Jiuzhaigou National Park (JNP) is a site of global conservation significance. Conservation policies in JNP include the implementation of two national reforestation programs to increase forest cover and the exclusion of local land-use. We use archaeological excavation, ethnographic interviews, remote sensing and vegetation surveys to examine the implications of these policies for non-forest, montane meadows. We find that Amdo Tibetan people cultivated the valley for >2,000 years, creating and maintaining meadows through land clearing, burning and grazing. Meadows served as sites for gathering plants and mushrooms and over 40 % of contemporary species are ethnobotanically useful. Remote sensing analyses indicate a substantial (69.6 %) decline in meadow area between 1974 and 2004. Respondents report a loss of their "true history" and connections to the past associated with loss of meadows. Conservation policies intended to preserve biodiversity are unintentionally contributing to the loss of these ecologically and culturally significant meadow habitats.

  9. 78 FR 47427 - AUC, LLC Reno Creek, In Situ

    Science.gov (United States)

    2013-08-05

    ... NUCLEAR REGULATORY COMMISSION [Docket No. 040-09092; NRC-2013-0164] AUC, LLC Reno Creek, In Situ... October 3, 2012, AUC submitted a license application to the U.S. Nuclear Regulatory Commission (NRC... provided the first time that a document is referenced. The AUC License Application request and additional...

  10. Nitrogen fixation in Red Sea seagrass meadows

    KAUST Repository

    Abdallah, Malak

    2017-01-01

    Seagrasses are key coastal ecosystems, providing many ecosystem services. Seagrasses increase biodiversity as they provide habitat for a large set of organisms. In addition, their structure provides hiding places to avoid predation. Seagrasses can

  11. Seascape ecology in Posidonia oceanica seagrass meadows: Linking structure and ecological processes for management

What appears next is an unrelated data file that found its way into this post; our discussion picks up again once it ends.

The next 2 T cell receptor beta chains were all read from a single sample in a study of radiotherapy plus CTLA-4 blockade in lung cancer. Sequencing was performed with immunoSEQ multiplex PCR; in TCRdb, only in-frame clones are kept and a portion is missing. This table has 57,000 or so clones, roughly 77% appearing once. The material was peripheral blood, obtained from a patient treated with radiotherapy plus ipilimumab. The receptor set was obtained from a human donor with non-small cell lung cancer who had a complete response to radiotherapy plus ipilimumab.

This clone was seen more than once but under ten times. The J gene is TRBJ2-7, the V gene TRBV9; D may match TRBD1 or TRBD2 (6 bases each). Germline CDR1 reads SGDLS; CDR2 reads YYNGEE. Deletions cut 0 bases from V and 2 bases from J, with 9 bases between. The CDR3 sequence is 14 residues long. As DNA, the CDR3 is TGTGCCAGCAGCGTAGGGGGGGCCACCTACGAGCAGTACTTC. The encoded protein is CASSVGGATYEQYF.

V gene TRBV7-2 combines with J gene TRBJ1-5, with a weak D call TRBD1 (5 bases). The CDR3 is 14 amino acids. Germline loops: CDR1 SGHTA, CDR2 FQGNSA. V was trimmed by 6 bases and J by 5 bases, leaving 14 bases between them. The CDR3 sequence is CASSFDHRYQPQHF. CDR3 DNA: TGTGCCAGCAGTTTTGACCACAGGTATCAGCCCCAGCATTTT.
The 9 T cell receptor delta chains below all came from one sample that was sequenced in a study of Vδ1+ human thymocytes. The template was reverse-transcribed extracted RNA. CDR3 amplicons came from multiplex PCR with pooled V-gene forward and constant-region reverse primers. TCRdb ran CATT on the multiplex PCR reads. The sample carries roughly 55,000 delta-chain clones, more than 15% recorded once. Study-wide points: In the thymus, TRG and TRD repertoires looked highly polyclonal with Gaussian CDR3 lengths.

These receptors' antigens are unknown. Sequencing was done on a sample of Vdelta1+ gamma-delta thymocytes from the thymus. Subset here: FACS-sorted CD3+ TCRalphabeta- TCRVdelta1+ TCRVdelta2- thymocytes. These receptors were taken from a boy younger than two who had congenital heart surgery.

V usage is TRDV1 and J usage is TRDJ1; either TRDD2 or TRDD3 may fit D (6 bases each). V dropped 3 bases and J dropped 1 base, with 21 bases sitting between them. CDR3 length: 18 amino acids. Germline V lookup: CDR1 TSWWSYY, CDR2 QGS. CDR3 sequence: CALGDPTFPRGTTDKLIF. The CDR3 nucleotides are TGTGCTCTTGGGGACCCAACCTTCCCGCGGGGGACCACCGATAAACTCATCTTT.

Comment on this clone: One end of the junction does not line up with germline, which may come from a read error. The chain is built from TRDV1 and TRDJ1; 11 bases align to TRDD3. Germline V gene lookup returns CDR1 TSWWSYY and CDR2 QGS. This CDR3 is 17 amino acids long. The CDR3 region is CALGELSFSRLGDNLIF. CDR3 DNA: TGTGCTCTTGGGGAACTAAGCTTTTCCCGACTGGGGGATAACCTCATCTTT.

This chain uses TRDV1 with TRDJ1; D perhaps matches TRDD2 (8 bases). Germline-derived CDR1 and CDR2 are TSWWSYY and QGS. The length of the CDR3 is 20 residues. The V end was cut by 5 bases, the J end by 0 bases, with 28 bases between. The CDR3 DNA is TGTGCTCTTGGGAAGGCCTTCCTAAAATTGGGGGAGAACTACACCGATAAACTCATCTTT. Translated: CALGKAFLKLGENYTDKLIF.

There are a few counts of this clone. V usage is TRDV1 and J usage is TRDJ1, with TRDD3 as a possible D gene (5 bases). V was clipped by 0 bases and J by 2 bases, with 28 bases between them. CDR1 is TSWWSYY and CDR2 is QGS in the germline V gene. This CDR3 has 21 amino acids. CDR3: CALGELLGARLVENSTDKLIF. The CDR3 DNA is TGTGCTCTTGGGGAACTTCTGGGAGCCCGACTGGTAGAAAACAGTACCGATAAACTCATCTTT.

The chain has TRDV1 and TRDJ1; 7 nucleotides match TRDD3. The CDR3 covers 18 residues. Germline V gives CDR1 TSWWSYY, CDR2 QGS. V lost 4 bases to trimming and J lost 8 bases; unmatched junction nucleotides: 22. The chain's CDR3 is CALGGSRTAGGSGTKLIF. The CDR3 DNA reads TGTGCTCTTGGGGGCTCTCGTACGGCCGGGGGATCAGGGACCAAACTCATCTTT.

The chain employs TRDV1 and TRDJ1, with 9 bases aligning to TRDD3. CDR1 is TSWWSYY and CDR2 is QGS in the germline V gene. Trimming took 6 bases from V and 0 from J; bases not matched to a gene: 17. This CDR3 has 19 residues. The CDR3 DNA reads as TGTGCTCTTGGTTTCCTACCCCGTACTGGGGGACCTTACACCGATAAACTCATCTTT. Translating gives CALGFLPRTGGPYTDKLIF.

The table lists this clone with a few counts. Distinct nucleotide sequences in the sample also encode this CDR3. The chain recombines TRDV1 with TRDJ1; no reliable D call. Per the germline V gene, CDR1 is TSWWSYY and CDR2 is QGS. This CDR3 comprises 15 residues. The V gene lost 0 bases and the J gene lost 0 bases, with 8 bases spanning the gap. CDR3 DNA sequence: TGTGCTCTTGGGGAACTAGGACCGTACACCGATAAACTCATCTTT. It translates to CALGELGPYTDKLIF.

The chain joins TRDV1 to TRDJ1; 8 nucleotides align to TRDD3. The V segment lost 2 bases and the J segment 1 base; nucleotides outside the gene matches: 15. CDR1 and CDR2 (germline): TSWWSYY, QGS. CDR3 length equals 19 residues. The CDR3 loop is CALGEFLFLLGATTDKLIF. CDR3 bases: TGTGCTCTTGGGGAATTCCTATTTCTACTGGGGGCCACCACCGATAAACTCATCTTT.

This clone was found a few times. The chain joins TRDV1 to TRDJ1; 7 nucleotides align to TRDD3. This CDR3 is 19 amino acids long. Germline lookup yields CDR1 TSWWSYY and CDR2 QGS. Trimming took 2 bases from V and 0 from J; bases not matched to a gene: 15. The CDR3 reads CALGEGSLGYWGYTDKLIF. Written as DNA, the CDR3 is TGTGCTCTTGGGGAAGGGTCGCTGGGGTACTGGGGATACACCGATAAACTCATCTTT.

OpenAIRE

    Abadie, Arnaud; Pace, Matthew; Gobert, Sylvie; Borg, Joseph

    2018-01-01

    Seagrass meadows constitute marine habitats in shallow water temperate and tropical coastal areas worldwide that have a high ecological and economic importance. Amongst the 60 or so seagrass species, the endemic Mediterranean species Posidonia oceanica forms meadows that are arguably the most important shallow water coastal habitat in the region but which are subjected to high anthropogenic pressures. Because of the relatively large size of the plant, the meadows formed by this seagrass have ...

  12. Seagrass meadows as a globally significant carbonate reservoir

    KAUST Repository

    Mazarrasa, I.; Marbà , N.; Lovelock, C. E.; Serrano, O.; Lavery, P. S.; Fourqurean, J. W.; Kennedy, H.; Mateo, M. A.; Krause-Jensen, D.; Steven, A. D. L.; Duarte, Carlos M.

    2015-01-01

    There has been growing interest in quantifying the capacity of seagrass ecosystems to act as carbon sinks as a natural way of offsetting anthropogenic carbon emissions to the atmosphere. However, most of the efforts have focused on the particulate organic carbon (POC) stocks and accumulation rates and ignored the particulate inorganic carbon (PIC) fraction, despite important carbonate pools associated with calcifying organisms inhabiting the meadows, such as epiphytes and benthic invertebrates, and despite the relevance that carbonate precipitation and dissolution processes have in the global carbon cycle. This study offers the first assessment of the global PIC stocks in seagrass sediments using a synthesis of published and unpublished data on sediment carbonate concentration from 403 vegetated and 34 adjacent un-vegetated sites. PIC stocks in the top 1 m of sediment ranged between 3 and 1660 Mg PIC ha−1, with an average of 654 ± 24 Mg PIC ha−1, exceeding those of POC reported in previous studies by about a factor of 5. Sedimentary carbonate stocks varied across seagrass communities, with meadows dominated by Halodule, Thalassia or Cymodocea supporting the highest PIC stocks, and tended to decrease polewards at a rate of −8 ± 2 Mg PIC ha−1 per degree of latitude (general linear model, GLM; p < 0.0003). Using PIC concentrations and estimates of sediment accretion in seagrass meadows, the mean PIC accumulation rate in seagrass sediments is found to be 126.3 ± 31.05 g PIC m−2 yr−1. Based on the global extent of seagrass meadows (177 000 to 600 000 km2), these ecosystems globally store between 11 and 39 Pg of PIC in the top metre of sediment and accumulate between 22 and 75 Tg PIC yr−1, representing a significant contribution to the carbonate dynamics of coastal areas. Despite the fact that these high rates of carbonate accumulation imply CO2